By Subha Xavier
NEW YORK CITY-On February 29, 1992, more than 1500 people filled a high school auditorium in New York to witness the International War Crimes Tribunal. It charged U.S. President George Bush and his entourage with 19 separate crimes against humanity. The crimes were for the most part direct violations of international law, either under the Charter of the United Nations or the 1949 Geneva convention. The tribunal was the final hearing of a series of public inquiries held in over twenty different countries, all initiated and presided over by former U.S. Attorney General Ramsey Clark.
Twelve eminent judges of different national backgrounds, but with similar histories of humanitarian struggles, listened to the testimony. The tribunal was divided into three sections, each with its respective prosecutor and witnesses. The 19 accounts with which the U.S. government was charged were said to be crimes committed before, during, and after the Gulf Wan The first of the three sections was presided over by Ramsey Clark himself. It dealt with the destruction of Iraqi infrastructure, of the environment, and with civilian damage and attacks on retreating military.
Clark delivered a passionate and realistic opening speech that won hearts and minds easily. Clark had visited Iraq during and after the Gulf War and his speech in itself was an eyewitness testimony.
Other witnesses included Mohammed Khader, an Iraqi victim before whose eyes a bomb shelter where his wife and daughters had sought refuge was blown to pieces by an allied jet. Inside that very shelter more than three hundred other women and children had also sought protection. Testimonies were also heard from GIs who had resisted the war and those who had not an estimated 8000 soldiers were said to have deserted the war and another 2000 were said to have been conscientious objectors who as a consequence faced physical and verbal abuse, and financial penalties as the cost of their rebellious actions. Hundreds are languishing in jail today.
Sahu Barron, the prosecutor for the second section of the tribunal, spoke on the charges accusing the U.S. government of planning and preparing for the Gulf War two years ahead. "The War Crimes perpetrated," she said, "were accompanied by premeditated criminal in-tent." Bill Doanes, one of the witnesses in this section, who had done much research on this subject, spoke of a "plan 1002" conceived by the U.S. government in 1988 which planned an invasion of Iraq. Following the creation of this plan, General Schwarzkopf paid many visits to Kuwait, supposedly encouraging Kuwait to provoke Iraq into an invasion. In 1990, when Iraq did invade Kuwait this plan was put into effect, only this time under the new code 1002-90. The audience was stunned by the evidence.
The corruption of the United Nations, the usurping of constitutional power, and media manipulation were other topics of this second section. Under media manipulation, one of the facts brought up was that among the 93 members of the press present, not one was American.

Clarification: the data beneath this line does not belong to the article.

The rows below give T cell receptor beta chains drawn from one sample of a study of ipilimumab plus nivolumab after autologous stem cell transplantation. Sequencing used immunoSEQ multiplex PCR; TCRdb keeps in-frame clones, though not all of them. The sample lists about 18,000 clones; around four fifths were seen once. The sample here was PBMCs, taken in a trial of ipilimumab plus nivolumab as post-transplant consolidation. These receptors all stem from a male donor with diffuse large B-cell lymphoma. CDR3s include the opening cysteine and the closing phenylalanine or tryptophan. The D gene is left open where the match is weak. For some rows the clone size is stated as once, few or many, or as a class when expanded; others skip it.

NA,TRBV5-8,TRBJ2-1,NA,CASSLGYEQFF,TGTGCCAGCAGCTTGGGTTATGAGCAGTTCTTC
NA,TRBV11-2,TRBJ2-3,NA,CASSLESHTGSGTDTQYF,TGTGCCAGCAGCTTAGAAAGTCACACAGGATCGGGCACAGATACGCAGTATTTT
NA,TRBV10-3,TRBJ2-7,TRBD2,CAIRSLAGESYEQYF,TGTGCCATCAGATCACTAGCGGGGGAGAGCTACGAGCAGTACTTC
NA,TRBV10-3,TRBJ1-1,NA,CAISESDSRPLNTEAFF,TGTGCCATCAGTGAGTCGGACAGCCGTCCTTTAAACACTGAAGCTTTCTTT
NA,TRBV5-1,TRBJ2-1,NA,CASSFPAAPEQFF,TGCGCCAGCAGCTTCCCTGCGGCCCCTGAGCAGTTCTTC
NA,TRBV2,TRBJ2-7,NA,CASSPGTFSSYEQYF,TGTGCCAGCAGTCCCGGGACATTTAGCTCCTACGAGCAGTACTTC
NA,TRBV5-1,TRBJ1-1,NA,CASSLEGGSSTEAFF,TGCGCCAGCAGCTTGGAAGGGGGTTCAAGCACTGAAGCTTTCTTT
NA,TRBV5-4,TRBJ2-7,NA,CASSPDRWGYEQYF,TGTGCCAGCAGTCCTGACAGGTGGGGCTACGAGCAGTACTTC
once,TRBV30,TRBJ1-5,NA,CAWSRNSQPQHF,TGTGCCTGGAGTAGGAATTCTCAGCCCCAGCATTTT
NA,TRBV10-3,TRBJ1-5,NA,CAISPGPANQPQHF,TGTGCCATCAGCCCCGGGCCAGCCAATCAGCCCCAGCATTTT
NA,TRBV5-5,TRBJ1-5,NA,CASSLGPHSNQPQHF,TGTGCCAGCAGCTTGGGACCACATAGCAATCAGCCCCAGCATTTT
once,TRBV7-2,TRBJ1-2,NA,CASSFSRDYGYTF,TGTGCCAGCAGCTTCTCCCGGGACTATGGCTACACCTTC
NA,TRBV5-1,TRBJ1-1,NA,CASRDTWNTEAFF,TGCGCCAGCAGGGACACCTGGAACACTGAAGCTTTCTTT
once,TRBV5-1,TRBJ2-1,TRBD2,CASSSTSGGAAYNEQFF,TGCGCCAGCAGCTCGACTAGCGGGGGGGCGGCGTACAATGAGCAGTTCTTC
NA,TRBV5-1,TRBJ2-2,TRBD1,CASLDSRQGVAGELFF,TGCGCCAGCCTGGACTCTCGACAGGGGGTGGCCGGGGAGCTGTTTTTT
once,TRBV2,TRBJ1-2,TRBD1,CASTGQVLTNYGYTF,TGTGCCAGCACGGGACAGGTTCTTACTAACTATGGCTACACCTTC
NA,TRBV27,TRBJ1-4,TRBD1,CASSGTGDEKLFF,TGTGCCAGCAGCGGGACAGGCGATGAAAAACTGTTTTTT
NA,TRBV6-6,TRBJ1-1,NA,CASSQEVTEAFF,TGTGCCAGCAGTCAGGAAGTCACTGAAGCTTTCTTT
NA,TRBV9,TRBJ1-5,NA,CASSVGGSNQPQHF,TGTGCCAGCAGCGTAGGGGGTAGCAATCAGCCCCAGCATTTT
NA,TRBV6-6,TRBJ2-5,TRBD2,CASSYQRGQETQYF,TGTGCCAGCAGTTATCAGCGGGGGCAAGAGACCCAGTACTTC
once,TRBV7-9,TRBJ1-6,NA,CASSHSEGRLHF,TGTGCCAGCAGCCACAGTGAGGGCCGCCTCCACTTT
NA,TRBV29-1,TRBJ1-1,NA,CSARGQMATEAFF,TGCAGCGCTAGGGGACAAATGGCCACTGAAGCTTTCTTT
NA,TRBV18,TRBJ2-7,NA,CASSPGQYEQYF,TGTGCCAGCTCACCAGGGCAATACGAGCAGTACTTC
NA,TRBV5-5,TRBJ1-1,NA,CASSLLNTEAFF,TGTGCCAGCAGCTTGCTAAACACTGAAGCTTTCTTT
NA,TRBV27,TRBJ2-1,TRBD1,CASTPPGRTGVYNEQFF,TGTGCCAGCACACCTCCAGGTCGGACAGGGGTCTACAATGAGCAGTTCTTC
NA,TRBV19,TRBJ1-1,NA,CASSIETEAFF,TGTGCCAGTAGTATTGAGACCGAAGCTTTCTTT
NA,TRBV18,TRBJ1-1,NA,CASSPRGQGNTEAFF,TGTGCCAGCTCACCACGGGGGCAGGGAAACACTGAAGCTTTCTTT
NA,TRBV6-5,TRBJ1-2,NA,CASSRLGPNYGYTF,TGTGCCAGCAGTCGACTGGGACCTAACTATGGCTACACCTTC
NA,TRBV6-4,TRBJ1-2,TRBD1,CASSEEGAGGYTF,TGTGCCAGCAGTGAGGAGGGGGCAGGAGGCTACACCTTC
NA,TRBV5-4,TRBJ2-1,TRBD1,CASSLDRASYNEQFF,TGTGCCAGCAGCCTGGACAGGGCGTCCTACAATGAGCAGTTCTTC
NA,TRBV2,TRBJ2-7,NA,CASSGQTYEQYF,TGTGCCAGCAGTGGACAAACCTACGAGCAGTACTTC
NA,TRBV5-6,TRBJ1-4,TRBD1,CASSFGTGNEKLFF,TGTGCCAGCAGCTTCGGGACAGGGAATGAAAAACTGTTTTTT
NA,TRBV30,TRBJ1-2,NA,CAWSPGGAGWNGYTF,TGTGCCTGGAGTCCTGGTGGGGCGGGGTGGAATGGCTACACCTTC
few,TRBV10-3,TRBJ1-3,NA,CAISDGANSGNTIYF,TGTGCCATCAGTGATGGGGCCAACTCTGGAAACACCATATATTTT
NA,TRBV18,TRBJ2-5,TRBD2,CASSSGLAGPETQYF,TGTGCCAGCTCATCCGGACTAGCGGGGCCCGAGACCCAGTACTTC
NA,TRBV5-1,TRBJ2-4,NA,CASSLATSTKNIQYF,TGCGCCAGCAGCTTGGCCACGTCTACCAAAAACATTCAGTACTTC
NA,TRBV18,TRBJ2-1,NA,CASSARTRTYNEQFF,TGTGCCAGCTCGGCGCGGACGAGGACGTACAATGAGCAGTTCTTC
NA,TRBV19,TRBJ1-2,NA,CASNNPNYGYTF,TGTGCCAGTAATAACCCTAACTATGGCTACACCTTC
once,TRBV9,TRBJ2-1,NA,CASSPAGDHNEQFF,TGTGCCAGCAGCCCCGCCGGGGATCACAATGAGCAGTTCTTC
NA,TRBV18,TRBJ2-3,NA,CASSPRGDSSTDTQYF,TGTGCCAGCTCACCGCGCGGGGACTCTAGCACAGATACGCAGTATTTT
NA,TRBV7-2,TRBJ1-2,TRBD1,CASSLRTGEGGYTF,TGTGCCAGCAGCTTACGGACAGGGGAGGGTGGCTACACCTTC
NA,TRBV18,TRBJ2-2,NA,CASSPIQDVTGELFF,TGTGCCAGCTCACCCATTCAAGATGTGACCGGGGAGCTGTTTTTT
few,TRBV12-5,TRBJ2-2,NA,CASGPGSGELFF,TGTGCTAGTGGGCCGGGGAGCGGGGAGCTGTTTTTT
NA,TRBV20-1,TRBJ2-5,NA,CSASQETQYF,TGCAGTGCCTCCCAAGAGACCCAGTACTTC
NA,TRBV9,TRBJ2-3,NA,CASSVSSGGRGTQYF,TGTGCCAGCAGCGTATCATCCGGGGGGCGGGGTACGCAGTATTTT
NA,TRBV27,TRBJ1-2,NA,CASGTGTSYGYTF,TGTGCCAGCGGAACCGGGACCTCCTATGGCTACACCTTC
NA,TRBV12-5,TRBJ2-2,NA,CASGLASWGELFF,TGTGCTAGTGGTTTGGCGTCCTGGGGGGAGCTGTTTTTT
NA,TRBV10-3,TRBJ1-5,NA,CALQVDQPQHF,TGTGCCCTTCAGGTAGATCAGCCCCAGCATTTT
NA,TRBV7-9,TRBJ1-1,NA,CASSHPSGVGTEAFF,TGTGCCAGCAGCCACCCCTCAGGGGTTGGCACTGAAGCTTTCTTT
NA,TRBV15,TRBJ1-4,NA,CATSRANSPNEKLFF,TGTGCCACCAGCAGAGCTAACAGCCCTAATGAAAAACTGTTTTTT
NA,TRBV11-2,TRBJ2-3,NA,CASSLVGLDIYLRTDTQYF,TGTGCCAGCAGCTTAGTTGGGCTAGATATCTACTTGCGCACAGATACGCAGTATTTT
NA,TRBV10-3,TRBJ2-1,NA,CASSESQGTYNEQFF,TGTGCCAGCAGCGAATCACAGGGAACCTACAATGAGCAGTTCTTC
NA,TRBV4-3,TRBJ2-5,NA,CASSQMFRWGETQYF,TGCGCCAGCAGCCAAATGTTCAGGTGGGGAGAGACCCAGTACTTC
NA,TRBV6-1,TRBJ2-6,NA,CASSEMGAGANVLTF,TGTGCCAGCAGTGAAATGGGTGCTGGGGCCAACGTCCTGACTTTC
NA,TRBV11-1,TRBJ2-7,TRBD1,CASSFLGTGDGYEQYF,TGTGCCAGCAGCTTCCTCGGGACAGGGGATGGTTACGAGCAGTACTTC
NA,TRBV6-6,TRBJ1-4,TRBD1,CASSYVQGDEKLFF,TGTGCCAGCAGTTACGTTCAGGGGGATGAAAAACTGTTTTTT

The final part of the tribunal was presided by Joan Sekler. Emphasis was on the Kurdish tragedy; the displacement of the Yemenis, Africans, Palestinians, South Asians and others; and the attacks on Palestinians and guest workers in Kuwait. Dr. Detlef Engebastien, a German physician who worked in Iraq during the war, spoke of the 5000 to 6000 children dying each month because of continuing sanctions. Video footage of "The Highway of Death" showed horrible images that brought tears to the eyes of viewers.
The tribunal was to last four hours, instead it lasted six. But time was hardly a factor to the audience. The final verdict was guilty, and was greeted with applause and shouts of "Guilty! Guilty!" Ramsey Clark reappeared to give a resounding closing speech, described his vision for a new world order, of peace and justice for all nations and peoples. The auditorium resounded once again with applause.
The results of the tribunal were presented to the United Nations on March 1, 1992 along with the findings of the Commission.
The one flaw of the tribunal was that it did not consider the crimes of Saddam Hussein. The tribunal received virtually no attention in the mainstream press.
Subha Xavier is a student in Montreal.
TORONTO-A controversy arose in April over a characterization by the York University student newspaper, Excalibur, of a nominee for the presidency of the university. Stephen Fienberg had been a Dean of Arts at an American university that was deeply involved in Star Wars research. His move to York as Vice-President was taken to mean that the university intended to become involved in military research. However, the current President, Harry Arthurs, assured PEACE that this is not so. He says York has indeed bid to become home to the International Space University, but that organization has no military functions.
Knowing that most Canadians want a decrease in the military budget, the government tried to make it look as if they gave us one. Two outraged citizens explain how the illusion is created, and why.